Despite the success of the United States (US) Boll Weevil Eradication Program, the boll weevil, Anthonomus grandis Boheman (Coleoptera: Curculionidae), remains a threat to cotton production in the southern US and is arguably the most important cotton pest in Central and South America. Management of this species is complicated by the existence of morphologically similar variants and re-infestations of areas where eradication had been successful. To date, no study has applied a high-throughput sequencing approach to better understand the population genetic structure of the boll weevil. Furthermore, only a single study has investigated genetic relationships between populations in North and South America. Here, we used double digest restriction site-associated DNA sequencing (ddRADseq) to resolve the population genomic structure of the boll weevil in the southern US, northern Mexico, and Argentina, test the two-form and three-form hypotheses of boll weevil variation in North America using a phylogeographic approach, and determine the relationship of the South American populations to the North. Our results supported the two-form hypothesis of boll weevil variation in North America wherein there are two major genetic lineages – one consisting of populations found geographically west of the Sierra Madre Occidental mountain range and the second consisting of populations found to the east – both are highly sub-structured across space and time. Boll weevil populations from Argentina were more closely related to the eastern lineage, suggesting a range expansion by the eastern lineage, but additional sampling across Central and South America is needed to determine a probable origin.
The rapid stem elongation of the invasive weed Mikania micrantha in the forest understory is of vital significance for its successful invasion. To understand the physiological and molecular mechanisms for this process, here we comparatively investigated the physiological characteristics and transcriptome patterns of M. micrantha stem under low light (30%) and full light (100%) conditions. The results showed that M. micrantha stem had photosynthetic capacity, which was highly plastic to light intensities, constituting of an indispensable part of the plastic response of M. micrantha to shading. M. micrantha had longer internodes, epidermal cells, and consequently longer stems under low light than full light conditions, which could be attributed to the reduced photoprotective substances (flavonoid and anthocyanin) and increased synthesis of phytohormones (gibberellin, GA and Auxin) as observed under shading treatment. The transcriptome sequencing and qPCR verified the results from physiological investigation, and showed that under low light condition the expression levels of genes involving in photosynthesis (e.g. MmPsaA, MmPsbO1 and MmFd3) were generally down-regulated in comparison to full light condition, so were the genes related to the photoprotective substances synthesis (e.g. MmCHS, and MmF3H1) and the negative regulators of phytohormone (e.g. MmAUX1, MmRR1 and MmGAI). It was concluded that the regulation of phytohormones and photoprotective substances are the important material basis for the rapid elongation of M. micrantha stems with high plasticity, which really matters to the vine to have high invasiveness in the forest understory.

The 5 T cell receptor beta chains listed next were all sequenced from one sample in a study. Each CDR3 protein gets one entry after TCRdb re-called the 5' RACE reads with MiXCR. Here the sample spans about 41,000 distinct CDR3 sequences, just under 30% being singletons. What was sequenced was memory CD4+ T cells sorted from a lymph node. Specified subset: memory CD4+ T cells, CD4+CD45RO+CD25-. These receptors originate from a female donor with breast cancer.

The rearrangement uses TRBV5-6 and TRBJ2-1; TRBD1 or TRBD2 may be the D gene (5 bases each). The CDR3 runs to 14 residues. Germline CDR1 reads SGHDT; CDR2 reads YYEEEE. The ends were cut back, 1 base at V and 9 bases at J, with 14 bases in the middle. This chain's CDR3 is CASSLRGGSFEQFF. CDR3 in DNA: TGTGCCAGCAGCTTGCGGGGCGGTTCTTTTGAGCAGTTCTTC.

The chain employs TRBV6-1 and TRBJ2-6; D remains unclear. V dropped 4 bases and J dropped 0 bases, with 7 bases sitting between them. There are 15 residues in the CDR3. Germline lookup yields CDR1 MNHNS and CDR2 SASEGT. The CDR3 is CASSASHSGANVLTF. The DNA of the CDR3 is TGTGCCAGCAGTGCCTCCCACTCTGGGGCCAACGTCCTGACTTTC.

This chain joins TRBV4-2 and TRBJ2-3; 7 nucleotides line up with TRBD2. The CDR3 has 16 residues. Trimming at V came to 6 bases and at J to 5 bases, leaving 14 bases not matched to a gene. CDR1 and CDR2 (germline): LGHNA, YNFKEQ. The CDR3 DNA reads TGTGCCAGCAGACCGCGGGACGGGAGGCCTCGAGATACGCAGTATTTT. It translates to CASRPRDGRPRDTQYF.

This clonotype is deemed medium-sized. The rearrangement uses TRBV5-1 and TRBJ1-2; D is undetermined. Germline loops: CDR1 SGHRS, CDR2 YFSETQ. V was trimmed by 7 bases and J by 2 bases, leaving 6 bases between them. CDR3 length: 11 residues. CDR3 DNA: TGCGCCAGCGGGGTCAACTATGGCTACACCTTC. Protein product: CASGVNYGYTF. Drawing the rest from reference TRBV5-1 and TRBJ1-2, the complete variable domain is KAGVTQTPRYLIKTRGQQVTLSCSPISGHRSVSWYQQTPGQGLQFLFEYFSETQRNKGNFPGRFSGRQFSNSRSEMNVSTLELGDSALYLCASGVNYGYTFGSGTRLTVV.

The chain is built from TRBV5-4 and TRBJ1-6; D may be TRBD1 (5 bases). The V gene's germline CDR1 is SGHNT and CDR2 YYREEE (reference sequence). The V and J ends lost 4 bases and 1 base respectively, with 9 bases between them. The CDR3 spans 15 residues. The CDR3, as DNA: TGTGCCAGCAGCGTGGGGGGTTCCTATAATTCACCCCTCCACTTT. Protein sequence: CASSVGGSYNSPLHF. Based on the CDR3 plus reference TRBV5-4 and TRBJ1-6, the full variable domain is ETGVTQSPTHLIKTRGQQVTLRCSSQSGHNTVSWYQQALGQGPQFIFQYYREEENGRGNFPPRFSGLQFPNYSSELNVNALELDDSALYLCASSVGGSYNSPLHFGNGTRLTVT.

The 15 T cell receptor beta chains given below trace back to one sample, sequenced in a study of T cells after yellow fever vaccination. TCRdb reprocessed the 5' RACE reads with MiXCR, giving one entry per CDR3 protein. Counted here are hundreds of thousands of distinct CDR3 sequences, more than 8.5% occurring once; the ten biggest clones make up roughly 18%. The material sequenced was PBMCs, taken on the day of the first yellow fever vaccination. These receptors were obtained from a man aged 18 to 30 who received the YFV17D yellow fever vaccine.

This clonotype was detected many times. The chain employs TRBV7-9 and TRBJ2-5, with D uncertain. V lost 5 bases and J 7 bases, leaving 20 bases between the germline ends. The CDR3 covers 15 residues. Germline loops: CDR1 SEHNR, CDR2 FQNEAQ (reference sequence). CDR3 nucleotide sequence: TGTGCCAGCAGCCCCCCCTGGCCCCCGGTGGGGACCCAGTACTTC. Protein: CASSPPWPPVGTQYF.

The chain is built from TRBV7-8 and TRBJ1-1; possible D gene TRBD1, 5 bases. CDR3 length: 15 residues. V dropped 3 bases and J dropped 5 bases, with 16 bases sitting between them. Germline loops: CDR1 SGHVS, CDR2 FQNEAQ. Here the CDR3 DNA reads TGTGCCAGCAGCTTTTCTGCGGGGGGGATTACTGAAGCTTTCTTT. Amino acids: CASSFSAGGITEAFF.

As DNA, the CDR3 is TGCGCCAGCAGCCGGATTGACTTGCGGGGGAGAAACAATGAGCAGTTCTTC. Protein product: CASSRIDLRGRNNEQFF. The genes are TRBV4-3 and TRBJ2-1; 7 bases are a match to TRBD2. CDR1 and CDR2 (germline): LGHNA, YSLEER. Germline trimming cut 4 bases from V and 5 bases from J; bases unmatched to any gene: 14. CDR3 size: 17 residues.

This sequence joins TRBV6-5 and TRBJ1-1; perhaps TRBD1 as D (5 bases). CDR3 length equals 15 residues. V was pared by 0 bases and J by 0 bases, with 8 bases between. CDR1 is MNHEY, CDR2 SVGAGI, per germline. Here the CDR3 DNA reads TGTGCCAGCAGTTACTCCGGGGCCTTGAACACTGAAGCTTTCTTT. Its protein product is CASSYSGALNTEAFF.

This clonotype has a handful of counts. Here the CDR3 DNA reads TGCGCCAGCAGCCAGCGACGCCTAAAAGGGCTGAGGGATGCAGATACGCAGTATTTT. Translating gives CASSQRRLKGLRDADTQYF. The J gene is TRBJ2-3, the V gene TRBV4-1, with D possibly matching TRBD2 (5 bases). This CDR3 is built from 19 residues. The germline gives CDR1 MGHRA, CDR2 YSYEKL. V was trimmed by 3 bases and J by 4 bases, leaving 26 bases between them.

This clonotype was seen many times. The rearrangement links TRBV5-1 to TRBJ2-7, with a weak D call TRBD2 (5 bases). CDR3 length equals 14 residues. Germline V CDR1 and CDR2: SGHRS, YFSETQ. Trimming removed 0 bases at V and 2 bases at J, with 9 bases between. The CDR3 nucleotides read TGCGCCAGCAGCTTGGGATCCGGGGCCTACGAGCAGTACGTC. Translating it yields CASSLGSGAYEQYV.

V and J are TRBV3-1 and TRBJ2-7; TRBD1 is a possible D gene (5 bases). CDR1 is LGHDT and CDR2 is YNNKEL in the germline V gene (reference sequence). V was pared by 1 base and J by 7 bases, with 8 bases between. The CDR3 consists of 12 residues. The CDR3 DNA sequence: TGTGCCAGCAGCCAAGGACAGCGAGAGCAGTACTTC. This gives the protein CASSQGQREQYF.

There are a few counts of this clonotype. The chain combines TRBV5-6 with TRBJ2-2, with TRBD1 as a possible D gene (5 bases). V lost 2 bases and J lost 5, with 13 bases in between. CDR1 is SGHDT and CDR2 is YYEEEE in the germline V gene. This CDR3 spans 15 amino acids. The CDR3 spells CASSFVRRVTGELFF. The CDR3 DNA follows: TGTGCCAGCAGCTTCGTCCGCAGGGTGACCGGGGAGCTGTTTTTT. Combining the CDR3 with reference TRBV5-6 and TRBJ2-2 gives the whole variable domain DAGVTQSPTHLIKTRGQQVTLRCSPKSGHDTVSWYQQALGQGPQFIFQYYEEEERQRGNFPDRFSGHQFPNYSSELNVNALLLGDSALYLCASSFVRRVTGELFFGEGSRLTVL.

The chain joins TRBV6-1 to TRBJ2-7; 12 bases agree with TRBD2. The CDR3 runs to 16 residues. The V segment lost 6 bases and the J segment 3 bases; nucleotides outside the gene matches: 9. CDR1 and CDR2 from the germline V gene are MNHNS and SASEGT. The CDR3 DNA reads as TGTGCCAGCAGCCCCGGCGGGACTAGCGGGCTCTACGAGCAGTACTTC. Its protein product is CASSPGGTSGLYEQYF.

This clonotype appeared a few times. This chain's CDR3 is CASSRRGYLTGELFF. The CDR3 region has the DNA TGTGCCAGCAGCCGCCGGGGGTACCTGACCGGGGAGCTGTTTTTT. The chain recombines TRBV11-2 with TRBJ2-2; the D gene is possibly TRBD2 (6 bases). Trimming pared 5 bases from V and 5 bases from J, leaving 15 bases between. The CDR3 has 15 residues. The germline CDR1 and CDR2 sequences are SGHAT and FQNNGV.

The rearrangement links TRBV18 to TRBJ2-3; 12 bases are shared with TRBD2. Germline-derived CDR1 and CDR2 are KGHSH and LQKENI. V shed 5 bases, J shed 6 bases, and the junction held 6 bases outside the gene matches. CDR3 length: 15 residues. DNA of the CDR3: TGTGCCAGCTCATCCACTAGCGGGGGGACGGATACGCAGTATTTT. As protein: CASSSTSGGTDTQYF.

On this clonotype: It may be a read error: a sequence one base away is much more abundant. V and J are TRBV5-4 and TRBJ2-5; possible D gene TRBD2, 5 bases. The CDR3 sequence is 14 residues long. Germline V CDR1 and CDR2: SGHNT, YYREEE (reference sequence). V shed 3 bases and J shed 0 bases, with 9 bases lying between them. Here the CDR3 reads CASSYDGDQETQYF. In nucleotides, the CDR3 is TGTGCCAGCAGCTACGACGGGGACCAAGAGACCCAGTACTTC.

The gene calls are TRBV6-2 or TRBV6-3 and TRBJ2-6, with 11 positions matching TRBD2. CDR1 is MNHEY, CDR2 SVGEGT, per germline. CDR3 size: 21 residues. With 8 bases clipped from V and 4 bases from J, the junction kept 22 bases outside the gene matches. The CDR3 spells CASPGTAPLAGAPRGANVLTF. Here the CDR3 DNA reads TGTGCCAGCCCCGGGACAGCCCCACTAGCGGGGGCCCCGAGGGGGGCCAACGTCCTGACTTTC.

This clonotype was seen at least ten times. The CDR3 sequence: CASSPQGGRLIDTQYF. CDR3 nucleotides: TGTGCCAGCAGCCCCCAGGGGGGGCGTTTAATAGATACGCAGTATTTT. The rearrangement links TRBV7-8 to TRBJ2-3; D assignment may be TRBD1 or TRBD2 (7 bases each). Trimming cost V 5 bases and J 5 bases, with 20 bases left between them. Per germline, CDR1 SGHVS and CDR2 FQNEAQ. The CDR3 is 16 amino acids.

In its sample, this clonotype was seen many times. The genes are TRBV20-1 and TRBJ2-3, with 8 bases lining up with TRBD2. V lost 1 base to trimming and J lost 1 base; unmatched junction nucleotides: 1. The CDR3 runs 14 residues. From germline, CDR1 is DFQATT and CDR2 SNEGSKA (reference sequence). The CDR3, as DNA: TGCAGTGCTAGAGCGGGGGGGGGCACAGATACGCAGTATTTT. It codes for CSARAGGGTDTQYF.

The star barnacle, Chthamalus stellatus Poli, populates the Mediterranean Sea, the North-Eastern Atlantic coasts, and the offshore Eastern Atlantic islands. Previous studies have found apparent genetic differences between the Atlantic and the Mediterranean populations of C. stellatus, suggesting possible geological and oceanographic explanations for these differences. We have studied the genetic diversity of 14 populations spanning from the Eastern Atlantic to the Eastern Mediterranean, using 63 genomic polymorphic sites. We have found that these populations form four distinct clusters: Eastern Atlantic, Western Mediterranean, Mid-Mediterranean and Eastern Mediterranean, with evident connectivity between them. We examined here environmental conditions like surface currents, water salinity and temperature as probable factors that have formed the population structure. We suggest that C. stellatus is a suitable marine animal for studying how geological events and hydrographic conditions shape the fauna in the Mediterranean Sea.
Trichoderma is a fungal genus comprising species used as biocontrol agents in crop plant protection and with high value for industry. The beneficial effects of these species are supported by the secondary metabolites they produced. Terpenoid compounds are key players in the interaction of Trichoderma spp. with the environment and with their fungal and plant hosts, however most of the terpene synthase (TS) genes involved in their biosynthesis have yet not been characterized. Here, we combined comparative genomics of TSs of 21 strains belonging to 17 Trichoderma spp., and gene expression studies on TSs using T. gamsii T6085 as a model. An overview of the diversity within the TS-gene family and the regulation of TS genes is provided. We identified 15 groups of TSs, and the presence of clade-specific enzymes revealed a variety of terpenoid chemotypes evolved to cover different ecological demands. We propose that functional differentiation of gene family members is the driver for the high number of TS genes found in the genomes of Trichoderma. Expression studies provide a picture in which different TS genes are regulated in many ways, a strong indication of different biological functions.